A private social network for attendees. Both Pathable and CrowdVine offer tools to help show organizers create a private social network, where event attendees can post their photos and profiles, search for connections and make appointments with people they’d like to meet at the event. This takes a lot of the randomness out of networking and lets attendees use their time more efficiently. A boon for exhibitors, who can interact with attendees in advance and follow up with them later, in a dynamic virtual environment.

Events designed for both virtual and live audiences. Some companies are moving in the exciting direction of “hybrid meetings,” where live content is concurrently streamed online, engaging both attendees on site and people at their desks. To pull this off, considerable advance planning is essential, says Pat Ahaesy, of P&V Enterprises, a NY-based event agency. “The hybrid event needs to be rehearsed and staged, with high definition video cameras. Speakers must be trained on how to engage with both audiences. And the content has to be terrific.” But the benefit is huge. You get double the audience, plus an archive of content that can be repurposed for years of additional value.

“Smart card” badges for richer data capture. Show badges built with “near field communication” (NFC) technology are gaining attention from organizers and exhibitors alike. Instead of scanning, exhibitors tap visitor badges using a mobile device, and the data uploads to the cloud in real time. So the post-visit message stream can begin right away. The attendee badges can even be loaded with money (remember, this is the technology behind Google Wallet) and followed up with a message like, “Thanks for coming to our booth. Have a macchiato on us!”

Bob James, head of marketing at ITN International, shares another interesting application of the technology: The satellite manufacturer Harris Corporation knew they’d have a busy booth at a recent show, and they were concerned that they might miss connecting with some important prospects. So they set up 22 self-serve kiosks around the booth, where visitors could tap their badges, request a case study or video, and indicate what kind of follow-up they’d like. A neat way to expand the reach of the booth staff.

Program book on your smartphone. I am always vexed at being handed a heavy conference guide to lug around, so I really appreciate the ShowGuide technology from RiverMatrix, which moves the entire show program off my shoulder and onto my phone. That’s including sessions, speaker bios, maps, the works.

Virtual events. After years of experimentation, virtual events still struggle to enter the mainstream. A study by the Event Marketing Institute says 93 percent of senior executives polled find value in virtual events. But Exhibitor Magazine’s survey suggests that 60 percent of businesses have yet to try a virtual event, even a webinar. Making the trade-off between the value of face-to-face contact and the cost savings of online interactions remains a challenge for B-to-B marketers.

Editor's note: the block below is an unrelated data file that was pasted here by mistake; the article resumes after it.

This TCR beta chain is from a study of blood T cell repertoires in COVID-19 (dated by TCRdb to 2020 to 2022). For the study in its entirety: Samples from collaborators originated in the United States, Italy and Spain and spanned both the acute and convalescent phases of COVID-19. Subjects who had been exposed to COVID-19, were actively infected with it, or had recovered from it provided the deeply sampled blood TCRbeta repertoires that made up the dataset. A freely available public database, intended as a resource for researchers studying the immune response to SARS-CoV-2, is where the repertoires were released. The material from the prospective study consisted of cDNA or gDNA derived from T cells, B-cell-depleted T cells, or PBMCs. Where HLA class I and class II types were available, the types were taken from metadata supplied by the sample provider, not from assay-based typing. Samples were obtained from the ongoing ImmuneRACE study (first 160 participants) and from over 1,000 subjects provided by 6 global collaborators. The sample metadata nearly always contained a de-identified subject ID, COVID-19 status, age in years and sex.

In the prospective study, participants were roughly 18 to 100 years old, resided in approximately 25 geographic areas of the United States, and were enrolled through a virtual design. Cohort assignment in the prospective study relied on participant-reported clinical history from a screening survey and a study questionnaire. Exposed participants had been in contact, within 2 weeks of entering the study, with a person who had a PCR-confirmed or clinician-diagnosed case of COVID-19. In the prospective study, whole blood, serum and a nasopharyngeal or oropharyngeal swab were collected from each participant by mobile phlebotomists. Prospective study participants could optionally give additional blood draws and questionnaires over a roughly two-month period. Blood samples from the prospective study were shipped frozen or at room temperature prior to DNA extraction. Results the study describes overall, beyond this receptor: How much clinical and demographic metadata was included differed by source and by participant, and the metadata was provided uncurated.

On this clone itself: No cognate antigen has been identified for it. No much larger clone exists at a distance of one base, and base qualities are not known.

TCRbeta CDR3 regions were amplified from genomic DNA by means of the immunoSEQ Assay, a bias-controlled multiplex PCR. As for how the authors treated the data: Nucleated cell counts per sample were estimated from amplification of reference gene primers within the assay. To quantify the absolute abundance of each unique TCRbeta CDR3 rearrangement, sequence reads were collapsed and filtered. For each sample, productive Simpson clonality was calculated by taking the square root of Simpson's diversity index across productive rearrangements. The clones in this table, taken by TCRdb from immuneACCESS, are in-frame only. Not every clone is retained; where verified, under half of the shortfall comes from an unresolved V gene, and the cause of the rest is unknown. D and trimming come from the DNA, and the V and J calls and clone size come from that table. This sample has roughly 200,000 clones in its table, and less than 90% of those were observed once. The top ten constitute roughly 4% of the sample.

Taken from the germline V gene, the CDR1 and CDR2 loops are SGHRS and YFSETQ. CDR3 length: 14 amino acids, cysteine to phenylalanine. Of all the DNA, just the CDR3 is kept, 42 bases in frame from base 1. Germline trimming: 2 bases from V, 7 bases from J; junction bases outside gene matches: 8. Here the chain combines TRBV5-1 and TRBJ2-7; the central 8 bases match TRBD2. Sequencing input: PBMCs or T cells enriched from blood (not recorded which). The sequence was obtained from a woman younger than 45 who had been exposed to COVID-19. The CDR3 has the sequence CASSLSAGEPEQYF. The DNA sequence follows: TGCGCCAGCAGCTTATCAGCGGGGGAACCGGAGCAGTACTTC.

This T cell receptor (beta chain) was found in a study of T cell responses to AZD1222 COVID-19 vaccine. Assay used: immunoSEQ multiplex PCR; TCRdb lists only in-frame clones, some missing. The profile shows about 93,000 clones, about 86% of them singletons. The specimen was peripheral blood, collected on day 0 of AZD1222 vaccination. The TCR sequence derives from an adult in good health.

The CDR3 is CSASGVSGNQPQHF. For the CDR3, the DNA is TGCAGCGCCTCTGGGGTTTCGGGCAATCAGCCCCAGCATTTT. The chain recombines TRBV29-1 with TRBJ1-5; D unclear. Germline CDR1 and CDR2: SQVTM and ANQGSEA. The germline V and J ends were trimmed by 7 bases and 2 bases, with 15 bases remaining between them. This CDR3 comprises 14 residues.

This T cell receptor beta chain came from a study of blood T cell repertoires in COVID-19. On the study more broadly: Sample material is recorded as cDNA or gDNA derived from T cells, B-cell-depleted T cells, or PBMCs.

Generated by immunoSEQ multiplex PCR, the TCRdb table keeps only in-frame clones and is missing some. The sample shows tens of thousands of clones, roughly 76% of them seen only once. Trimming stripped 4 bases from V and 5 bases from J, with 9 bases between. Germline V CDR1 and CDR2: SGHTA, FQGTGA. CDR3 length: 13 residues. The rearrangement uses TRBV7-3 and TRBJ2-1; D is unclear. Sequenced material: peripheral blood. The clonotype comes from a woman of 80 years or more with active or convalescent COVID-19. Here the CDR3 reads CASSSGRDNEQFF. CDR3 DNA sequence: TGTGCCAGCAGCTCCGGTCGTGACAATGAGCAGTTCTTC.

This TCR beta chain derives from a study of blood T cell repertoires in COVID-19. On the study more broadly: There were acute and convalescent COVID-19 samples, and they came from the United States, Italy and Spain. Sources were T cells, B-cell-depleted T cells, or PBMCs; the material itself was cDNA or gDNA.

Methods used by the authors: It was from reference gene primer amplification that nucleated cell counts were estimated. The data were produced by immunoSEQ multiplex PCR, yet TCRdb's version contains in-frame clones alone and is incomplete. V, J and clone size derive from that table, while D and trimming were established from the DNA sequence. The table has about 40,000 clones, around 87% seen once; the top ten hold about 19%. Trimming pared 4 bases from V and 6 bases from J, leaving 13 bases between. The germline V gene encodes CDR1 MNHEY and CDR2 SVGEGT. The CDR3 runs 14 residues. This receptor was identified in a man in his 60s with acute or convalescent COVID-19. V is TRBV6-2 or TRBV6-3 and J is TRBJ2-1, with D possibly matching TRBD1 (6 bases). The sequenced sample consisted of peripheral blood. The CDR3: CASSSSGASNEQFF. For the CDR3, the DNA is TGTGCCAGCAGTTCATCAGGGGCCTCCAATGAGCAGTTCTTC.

Digital is making events faster, cheaper, better. What new digital developments are you seeing as part of the business event marketing mix?

A version of this post appeared in Biznology, the digital marketing blog.

Have a Happy & Profitable Earth Day 2012! A Good Time to Enter the ECHO Awards’ Green Marketing Competition

For the past three years, the Direct Marketing Association has awarded a Special ECHO Award dedicated to incorporating sustainable, environmental concerns in marketing. The award is given NOT for being “green” (which is self-limiting), but for being successful in marketing—read, profitable—and demonstrating environmental performance in the process.

For the past three years, the Direct Marketing Association has awarded a Special ECHO Award in its International ECHO Awards competition dedicated to incorporating sustainable, environmental concerns in marketing: The ECHO Green Marketing Award.

The three winners to date—the United States Postal Service (2009), the World Wildlife Fund (2010), and Consumer Reports (2011)—each have taken the direct marketing process and used the DMA “Green 15” environmental marketing practices and principles to illustrate how marketing activity can be both successful in driving response and interaction, and adhere to best practices for environmental performance. Note, the award is given NOT for being “green” (which is self-limiting), but for being successful in marketing—read, profitable—and demonstrating environmental performance in the process.

Importantly, the award—which is judged by members of the DMA Committee on the Environmental and Social Responsibility, under the auspices of the DMA ECHO Awards Committee—looks to evaluate and recognize the marketing process, and not the product or service being marketed. Thus, the product or service being marketing need not be environmentally focused (though it certainly can be). What the judges look for is the usual hallmarks of an ECHO Award-winning direct-response campaign—strategy, creative, results—and adds a fourth component, adherence to environmental principles which apply to direct marketing. These principles are clearly stated in the DMA Green 15, which articulate list hygiene, paper procurement and use, printing and production, mail design, fulfillment and recycling collection & pollution prevention in everyday direct marketing business decision-making.

To date, each previous winner interpreted this objective in in very different ways. The USPS sought to demonstrate how direct mail advertising can be very environmentally sensitive (and sensible) in its multi-faceted “Environmailist” campaign, targeted at advertising agencies and brands that use the direct mail channel. In Australia, the World Wildlife Fund, working to promote its “Earth Hour” environmental awareness effort, sent carbon-neutral plant spikes via potted plants to office managers around the country to promote greater efficiency in office environments. Last year, Consumer Reports—in promoting subscription to its ShopSmart and Consumer Reports magazines—used the Green 15 to audit each of its business decisions in data management, supply chain engagement, procurement, production, logistics and customer communication, and to apply the principles where they made economic sense or were revenue-neutral.